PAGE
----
Statistically, most claims will resolve by settlement without reaching a jury trial.  In fact, most claims will resolve by settlement without a lawsuit being filed.  Whether a lawsuit should be filed in your particular case is determined individually based on the type of case that you have and the likelihood of a successful pre-suit settlement.  Some types of cases, by their nature, simply cannot realistically be expected to resolve without suit.  If your case is of that type, your case will be filed early in the process so that you claim can proceed through the Court system as quickly possible.  Other cases, assuming they are properly prepared, can realistically be expected to settle without the necessity of a suit.  Your case will be evaluated individually and postured to achieve the best possible financial recovery for you.

Q: After Suit is Filed
A: If your case is one in which a lawsuit filed, that brings into play all of the rules and regulations of the particular Court where your lawsuit is pending.  This is rarely a quick process.  Usually, the suit begins with the “discovery” phase in which the parties to the lawsuit are required to exchange information and provide the opposing party the opportunity to “discover” the strengths and weaknesses of each side.  At some point, you will likely be required to give a “deposition.” A deposition is where the opposing attorney is given the opportunity to question you under oath about the facts of your case.  Your attorney will thoroughly prepare you for that deposition and will be seated at your side during that deposition to be certain that the deposition is properly and legally conducted.

Q: Mediation and Settlement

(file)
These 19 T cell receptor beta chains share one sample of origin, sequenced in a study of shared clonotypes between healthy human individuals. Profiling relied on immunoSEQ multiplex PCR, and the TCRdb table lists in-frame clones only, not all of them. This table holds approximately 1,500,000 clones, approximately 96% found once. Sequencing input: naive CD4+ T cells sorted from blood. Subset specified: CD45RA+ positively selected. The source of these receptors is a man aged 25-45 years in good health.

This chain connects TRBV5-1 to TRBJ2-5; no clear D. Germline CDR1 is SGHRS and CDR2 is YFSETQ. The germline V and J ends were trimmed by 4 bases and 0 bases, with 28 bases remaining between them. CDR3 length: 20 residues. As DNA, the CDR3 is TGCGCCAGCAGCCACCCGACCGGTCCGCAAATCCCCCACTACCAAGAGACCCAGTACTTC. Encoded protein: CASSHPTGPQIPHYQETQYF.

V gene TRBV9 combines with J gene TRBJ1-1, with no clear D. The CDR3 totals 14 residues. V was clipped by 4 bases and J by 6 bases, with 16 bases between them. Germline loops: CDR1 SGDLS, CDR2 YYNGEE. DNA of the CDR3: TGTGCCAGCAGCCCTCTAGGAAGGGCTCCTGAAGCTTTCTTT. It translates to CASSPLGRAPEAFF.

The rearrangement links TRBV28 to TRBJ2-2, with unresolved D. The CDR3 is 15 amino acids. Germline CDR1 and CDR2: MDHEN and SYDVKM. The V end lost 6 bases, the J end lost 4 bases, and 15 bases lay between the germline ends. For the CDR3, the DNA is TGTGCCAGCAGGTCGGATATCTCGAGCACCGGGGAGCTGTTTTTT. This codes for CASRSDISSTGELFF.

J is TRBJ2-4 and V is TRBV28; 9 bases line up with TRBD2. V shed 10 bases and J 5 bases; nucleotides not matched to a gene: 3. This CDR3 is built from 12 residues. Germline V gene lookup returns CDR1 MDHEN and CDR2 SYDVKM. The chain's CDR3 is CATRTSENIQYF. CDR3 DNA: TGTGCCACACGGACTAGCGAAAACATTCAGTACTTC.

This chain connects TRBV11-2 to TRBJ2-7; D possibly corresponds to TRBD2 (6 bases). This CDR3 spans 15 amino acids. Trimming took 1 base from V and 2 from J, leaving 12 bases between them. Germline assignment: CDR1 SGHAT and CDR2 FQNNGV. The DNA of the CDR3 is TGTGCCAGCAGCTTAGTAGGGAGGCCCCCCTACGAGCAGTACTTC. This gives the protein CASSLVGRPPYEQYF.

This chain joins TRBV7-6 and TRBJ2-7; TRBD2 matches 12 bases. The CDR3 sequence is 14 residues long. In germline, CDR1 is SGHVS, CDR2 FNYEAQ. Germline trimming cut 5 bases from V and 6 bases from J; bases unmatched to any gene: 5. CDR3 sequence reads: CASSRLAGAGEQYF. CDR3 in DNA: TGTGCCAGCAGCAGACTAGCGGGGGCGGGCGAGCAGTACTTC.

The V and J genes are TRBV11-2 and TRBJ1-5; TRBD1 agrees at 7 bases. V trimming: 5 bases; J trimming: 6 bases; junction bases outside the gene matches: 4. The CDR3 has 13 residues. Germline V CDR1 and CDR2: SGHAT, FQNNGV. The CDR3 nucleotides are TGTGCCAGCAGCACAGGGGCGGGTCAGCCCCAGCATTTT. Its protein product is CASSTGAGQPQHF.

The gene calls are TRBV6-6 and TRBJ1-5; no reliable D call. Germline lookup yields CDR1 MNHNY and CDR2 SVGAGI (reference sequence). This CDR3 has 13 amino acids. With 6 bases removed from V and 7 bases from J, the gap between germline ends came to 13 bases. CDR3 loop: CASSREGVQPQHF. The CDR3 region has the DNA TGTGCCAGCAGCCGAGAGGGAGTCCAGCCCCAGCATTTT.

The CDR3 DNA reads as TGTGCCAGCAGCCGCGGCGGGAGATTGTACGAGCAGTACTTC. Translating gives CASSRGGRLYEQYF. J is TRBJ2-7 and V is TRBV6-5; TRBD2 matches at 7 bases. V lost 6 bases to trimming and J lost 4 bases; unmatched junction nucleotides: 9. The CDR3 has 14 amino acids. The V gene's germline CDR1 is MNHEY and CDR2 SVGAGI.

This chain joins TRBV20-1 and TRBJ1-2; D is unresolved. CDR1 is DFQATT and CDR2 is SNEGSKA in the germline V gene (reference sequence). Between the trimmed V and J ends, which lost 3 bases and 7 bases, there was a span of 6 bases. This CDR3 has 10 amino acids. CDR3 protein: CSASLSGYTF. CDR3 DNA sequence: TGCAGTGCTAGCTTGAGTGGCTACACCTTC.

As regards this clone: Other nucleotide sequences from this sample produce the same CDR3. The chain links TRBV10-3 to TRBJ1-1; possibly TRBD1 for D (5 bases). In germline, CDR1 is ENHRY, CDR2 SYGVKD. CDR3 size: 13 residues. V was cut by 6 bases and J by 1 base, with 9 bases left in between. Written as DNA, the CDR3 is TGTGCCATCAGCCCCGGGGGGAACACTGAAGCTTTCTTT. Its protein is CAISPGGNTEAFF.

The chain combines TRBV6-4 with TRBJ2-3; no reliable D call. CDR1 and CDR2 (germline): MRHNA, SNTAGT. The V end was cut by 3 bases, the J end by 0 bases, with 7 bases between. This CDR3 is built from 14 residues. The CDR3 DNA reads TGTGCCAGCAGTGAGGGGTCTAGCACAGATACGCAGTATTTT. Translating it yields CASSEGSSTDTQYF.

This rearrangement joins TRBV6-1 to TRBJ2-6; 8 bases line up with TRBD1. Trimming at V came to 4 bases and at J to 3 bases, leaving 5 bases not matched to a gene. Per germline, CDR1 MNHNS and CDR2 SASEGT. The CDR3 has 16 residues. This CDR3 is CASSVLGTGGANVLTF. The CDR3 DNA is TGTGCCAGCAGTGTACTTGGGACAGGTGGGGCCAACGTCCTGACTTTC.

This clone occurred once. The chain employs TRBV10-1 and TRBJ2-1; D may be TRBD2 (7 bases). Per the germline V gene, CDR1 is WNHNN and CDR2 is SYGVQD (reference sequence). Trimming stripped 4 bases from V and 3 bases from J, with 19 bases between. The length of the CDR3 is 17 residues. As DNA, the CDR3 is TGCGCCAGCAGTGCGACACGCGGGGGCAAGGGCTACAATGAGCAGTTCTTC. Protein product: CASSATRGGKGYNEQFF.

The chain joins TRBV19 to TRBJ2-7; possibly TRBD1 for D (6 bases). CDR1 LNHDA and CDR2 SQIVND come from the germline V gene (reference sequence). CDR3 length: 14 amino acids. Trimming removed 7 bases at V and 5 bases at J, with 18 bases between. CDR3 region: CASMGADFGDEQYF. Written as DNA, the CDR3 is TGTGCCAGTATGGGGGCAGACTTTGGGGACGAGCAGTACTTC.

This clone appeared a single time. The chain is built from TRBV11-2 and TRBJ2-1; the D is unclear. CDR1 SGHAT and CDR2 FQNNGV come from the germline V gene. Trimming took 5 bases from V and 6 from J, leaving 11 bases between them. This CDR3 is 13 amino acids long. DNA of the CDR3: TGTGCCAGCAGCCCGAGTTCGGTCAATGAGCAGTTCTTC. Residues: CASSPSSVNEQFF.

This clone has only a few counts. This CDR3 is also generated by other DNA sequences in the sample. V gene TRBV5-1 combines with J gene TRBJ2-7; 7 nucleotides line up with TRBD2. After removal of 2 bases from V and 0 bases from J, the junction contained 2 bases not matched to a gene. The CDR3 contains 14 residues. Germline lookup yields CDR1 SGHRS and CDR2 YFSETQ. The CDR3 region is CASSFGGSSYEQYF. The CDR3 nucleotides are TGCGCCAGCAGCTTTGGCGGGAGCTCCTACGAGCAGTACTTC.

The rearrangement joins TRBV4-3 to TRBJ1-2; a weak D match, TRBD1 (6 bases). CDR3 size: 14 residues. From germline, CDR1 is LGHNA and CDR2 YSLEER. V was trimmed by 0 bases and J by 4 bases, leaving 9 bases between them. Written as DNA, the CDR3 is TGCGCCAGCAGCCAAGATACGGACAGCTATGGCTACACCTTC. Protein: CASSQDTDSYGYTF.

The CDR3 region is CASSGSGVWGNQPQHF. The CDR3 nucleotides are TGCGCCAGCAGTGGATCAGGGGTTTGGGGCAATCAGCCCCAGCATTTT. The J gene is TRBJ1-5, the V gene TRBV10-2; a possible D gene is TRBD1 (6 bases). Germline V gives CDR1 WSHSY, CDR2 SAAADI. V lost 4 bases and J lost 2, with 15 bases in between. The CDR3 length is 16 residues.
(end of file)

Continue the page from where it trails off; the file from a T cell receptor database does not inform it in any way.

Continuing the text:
A: After the “discovery” period expires, in which the parties and attorneys have been given the chance to learn all relevant information about each side’s case, the case will likely be ordered by the Court to mediation to explore potential settlement.  Many Courts have now enacted a policy requiring the parties to attend mediation before the Court will put the case on a trial calendar.  Whether a case settles at mediation is entirely voluntary.  There is an impartial mediator who conducts the actual mediation.  The mediator listens to both sides, evaluates the strengths and weaknesses of each side, and encourages the parties to agree on a settlement figure.  There are no binding determinations at mediation.  If the case is not mediated to a successful conclusion, the next step is to have the case placed on a trial calendar to have the case resolved by trial, either by a judge or a jury.

Q: Trial
A: At The Callier Firm every case is prepared from the very beginning as if the case will be tried.  The most effective way to achieve a satisfactory result is to prepare each case as if it is going to be tried.  The goal of the attorney representing you in your claim is to maximize the financial recovery for your particular case.  At The Callier Firm, every case is handled and prepared thoroughly as if it will be tried in court.